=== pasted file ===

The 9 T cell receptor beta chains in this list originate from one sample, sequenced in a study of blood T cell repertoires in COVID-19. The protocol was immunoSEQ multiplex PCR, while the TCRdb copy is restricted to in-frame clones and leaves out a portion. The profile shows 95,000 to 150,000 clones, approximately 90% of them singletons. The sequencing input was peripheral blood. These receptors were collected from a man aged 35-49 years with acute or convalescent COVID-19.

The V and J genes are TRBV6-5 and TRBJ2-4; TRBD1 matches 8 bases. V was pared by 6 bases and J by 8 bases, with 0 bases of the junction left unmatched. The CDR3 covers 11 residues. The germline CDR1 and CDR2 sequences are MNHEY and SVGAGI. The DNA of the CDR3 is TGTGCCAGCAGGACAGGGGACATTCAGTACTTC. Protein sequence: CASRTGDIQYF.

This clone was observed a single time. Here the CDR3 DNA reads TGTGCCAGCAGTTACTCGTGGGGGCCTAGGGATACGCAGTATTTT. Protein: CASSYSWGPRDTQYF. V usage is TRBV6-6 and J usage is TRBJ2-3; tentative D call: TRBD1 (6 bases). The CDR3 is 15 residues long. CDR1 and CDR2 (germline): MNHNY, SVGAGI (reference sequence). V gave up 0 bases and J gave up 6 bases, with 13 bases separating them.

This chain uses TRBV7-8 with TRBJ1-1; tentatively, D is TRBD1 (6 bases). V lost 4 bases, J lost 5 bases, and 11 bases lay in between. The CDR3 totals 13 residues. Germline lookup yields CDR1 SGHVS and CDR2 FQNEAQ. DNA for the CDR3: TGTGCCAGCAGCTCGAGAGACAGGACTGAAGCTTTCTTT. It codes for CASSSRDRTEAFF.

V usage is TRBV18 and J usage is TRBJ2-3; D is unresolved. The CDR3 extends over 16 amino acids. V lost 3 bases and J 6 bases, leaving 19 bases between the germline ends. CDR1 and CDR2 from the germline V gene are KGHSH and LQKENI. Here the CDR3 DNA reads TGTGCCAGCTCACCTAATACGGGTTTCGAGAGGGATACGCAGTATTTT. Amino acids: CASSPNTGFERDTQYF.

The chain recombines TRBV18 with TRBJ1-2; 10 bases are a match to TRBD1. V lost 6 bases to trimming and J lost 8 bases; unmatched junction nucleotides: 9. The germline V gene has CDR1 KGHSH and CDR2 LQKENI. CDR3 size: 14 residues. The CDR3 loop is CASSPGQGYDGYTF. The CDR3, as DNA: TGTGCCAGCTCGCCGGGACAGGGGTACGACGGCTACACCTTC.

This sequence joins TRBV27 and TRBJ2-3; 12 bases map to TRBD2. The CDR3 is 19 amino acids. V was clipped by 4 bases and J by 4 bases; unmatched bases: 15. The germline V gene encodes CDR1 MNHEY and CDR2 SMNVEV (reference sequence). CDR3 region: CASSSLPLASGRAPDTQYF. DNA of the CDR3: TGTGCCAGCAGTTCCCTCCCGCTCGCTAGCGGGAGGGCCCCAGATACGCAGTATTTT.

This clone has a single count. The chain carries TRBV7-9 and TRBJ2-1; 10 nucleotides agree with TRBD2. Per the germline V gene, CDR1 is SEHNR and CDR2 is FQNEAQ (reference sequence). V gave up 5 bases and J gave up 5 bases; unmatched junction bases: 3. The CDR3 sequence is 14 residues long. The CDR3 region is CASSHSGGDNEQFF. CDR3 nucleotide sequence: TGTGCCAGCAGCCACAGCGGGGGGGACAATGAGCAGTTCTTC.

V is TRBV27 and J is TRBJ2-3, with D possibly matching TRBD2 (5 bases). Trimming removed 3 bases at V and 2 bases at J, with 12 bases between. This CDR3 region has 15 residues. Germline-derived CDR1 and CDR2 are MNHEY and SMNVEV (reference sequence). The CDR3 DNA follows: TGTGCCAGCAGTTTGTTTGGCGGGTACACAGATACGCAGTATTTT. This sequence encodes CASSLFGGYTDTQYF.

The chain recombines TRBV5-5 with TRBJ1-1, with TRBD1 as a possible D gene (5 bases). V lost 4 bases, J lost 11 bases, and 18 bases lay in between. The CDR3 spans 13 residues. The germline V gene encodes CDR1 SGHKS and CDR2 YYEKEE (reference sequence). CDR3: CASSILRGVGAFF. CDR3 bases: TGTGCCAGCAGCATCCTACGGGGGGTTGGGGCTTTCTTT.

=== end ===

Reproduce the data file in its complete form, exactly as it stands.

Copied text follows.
The 9 T cell receptor beta chains in this list originate from one sample, sequenced in a study of blood T cell repertoires in COVID-19. The protocol was immunoSEQ multiplex PCR, while the TCRdb copy is restricted to in-frame clones and leaves out a portion. The profile shows 95,000 to 150,000 clones, approximately 90% of them singletons. The sequencing input was peripheral blood. These receptors were collected from a man aged 35-49 years with acute or convalescent COVID-19.

The V and J genes are TRBV6-5 and TRBJ2-4; TRBD1 matches 8 bases. V was pared by 6 bases and J by 8 bases, with 0 bases of the junction left unmatched. The CDR3 covers 11 residues. The germline CDR1 and CDR2 sequences are MNHEY and SVGAGI. The DNA of the CDR3 is TGTGCCAGCAGGACAGGGGACATTCAGTACTTC. Protein sequence: CASRTGDIQYF.

This clone was observed a single time. Here the CDR3 DNA reads TGTGCCAGCAGTTACTCGTGGGGGCCTAGGGATACGCAGTATTTT. Protein: CASSYSWGPRDTQYF. V usage is TRBV6-6 and J usage is TRBJ2-3; tentative D call: TRBD1 (6 bases). The CDR3 is 15 residues long. CDR1 and CDR2 (germline): MNHNY, SVGAGI (reference sequence). V gave up 0 bases and J gave up 6 bases, with 13 bases separating them.

This chain uses TRBV7-8 with TRBJ1-1; tentatively, D is TRBD1 (6 bases). V lost 4 bases, J lost 5 bases, and 11 bases lay in between. The CDR3 totals 13 residues. Germline lookup yields CDR1 SGHVS and CDR2 FQNEAQ. DNA for the CDR3: TGTGCCAGCAGCTCGAGAGACAGGACTGAAGCTTTCTTT. It codes for CASSSRDRTEAFF.

V usage is TRBV18 and J usage is TRBJ2-3; D is unresolved. The CDR3 extends over 16 amino acids. V lost 3 bases and J 6 bases, leaving 19 bases between the germline ends. CDR1 and CDR2 from the germline V gene are KGHSH and LQKENI. Here the CDR3 DNA reads TGTGCCAGCTCACCTAATACGGGTTTCGAGAGGGATACGCAGTATTTT. Amino acids: CASSPNTGFERDTQYF.

The chain recombines TRBV18 with TRBJ1-2; 10 bases are a match to TRBD1. V lost 6 bases to trimming and J lost 8 bases; unmatched junction nucleotides: 9. The germline V gene has CDR1 KGHSH and CDR2 LQKENI. CDR3 size: 14 residues. The CDR3 loop is CASSPGQGYDGYTF. The CDR3, as DNA: TGTGCCAGCTCGCCGGGACAGGGGTACGACGGCTACACCTTC.

This sequence joins TRBV27 and TRBJ2-3; 12 bases map to TRBD2. The CDR3 is 19 amino acids. V was clipped by 4 bases and J by 4 bases; unmatched bases: 15. The germline V gene encodes CDR1 MNHEY and CDR2 SMNVEV (reference sequence). CDR3 region: CASSSLPLASGRAPDTQYF. DNA of the CDR3: TGTGCCAGCAGTTCCCTCCCGCTCGCTAGCGGGAGGGCCCCAGATACGCAGTATTTT.

This clone has a single count. The chain carries TRBV7-9 and TRBJ2-1; 10 nucleotides agree with TRBD2. Per the germline V gene, CDR1 is SEHNR and CDR2 is FQNEAQ (reference sequence). V gave up 5 bases and J gave up 5 bases; unmatched junction bases: 3. The CDR3 sequence is 14 residues long. The CDR3 region is CASSHSGGDNEQFF. CDR3 nucleotide sequence: TGTGCCAGCAGCCACAGCGGGGGGGACAATGAGCAGTTCTTC.

V is TRBV27 and J is TRBJ2-3, with D possibly matching TRBD2 (5 bases). Trimming removed 3 bases at V and 2 bases at J, with 12 bases between. This CDR3 region has 15 residues. Germline-derived CDR1 and CDR2 are MNHEY and SMNVEV (reference sequence). The CDR3 DNA follows: TGTGCCAGCAGTTTGTTTGGCGGGTACACAGATACGCAGTATTTT. This sequence encodes CASSLFGGYTDTQYF.

The chain recombines TRBV5-5 with TRBJ1-1, with TRBD1 as a possible D gene (5 bases). V lost 4 bases, J lost 11 bases, and 18 bases lay in between. The CDR3 spans 13 residues. The germline V gene encodes CDR1 SGHKS and CDR2 YYEKEE (reference sequence). CDR3: CASSILRGVGAFF. CDR3 bases: TGTGCCAGCAGCATCCTACGGGGGGTTGGGGCTTTCTTT.